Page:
Time filter

Source Type

Schönau-Berzdorf, Germany

Seifert B.,Senckenberg Museum fur Naturkunde Gorlitz | Galkowski C.,2104 route de Mounic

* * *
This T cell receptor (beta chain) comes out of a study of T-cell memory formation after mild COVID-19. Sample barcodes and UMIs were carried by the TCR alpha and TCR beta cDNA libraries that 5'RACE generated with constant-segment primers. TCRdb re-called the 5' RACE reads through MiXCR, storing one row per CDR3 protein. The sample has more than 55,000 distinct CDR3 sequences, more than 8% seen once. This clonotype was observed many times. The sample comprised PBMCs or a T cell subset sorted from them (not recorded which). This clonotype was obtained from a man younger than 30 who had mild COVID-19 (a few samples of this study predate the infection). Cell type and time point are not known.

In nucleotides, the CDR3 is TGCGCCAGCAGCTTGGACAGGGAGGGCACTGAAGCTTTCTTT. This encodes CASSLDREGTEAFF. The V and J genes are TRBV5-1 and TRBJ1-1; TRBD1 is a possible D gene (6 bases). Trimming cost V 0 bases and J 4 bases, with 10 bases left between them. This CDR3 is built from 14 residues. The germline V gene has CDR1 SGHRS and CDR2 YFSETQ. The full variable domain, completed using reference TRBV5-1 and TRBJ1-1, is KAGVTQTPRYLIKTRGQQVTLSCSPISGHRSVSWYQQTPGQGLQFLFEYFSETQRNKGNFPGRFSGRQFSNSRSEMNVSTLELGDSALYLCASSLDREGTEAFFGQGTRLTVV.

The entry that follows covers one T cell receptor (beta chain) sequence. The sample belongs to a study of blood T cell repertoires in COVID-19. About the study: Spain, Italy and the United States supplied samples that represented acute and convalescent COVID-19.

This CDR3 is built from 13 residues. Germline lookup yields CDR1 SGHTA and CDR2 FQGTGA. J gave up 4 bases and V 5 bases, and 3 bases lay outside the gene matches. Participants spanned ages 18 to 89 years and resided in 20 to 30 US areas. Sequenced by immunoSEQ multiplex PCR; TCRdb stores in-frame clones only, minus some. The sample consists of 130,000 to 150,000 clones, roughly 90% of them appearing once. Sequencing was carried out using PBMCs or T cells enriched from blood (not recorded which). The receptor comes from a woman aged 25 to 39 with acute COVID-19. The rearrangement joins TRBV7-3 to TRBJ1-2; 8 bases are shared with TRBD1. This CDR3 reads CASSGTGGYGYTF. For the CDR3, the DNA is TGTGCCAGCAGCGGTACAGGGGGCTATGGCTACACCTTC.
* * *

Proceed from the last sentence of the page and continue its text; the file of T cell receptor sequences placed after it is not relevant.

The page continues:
Application of Numeric Morphology-Based Alpha-Taxonomy (NUMOBAT) demonstrated the existence of three cryptic species within the Westpalaearctic Lasius paralienus species complex: L. paralienus Seifert, 1992, having a wider Euro-pean distribution north to Sweden, L. casevitzi sp. nov., an endemic of Corsica, and Lasius bombycina sp. nov. from south-east Central Europe, the Balkans and Asia Minor. Hierarchical NC-Ward clustering and non-hierarchical NC-k-means clustering of 16 morphological characters resulted in 98.7% identical classifications within 76 examined nest samples of the three species. The classification error in 180 worker individuals was 0% in a linear discriminant analysis (LDA) and 1.3% in a LOOCV-LDA. Differential characters to other species groups and an identification key of the six European members of the Lasius alienus Förster species group are provided. © 2016 Magnolia Press. Source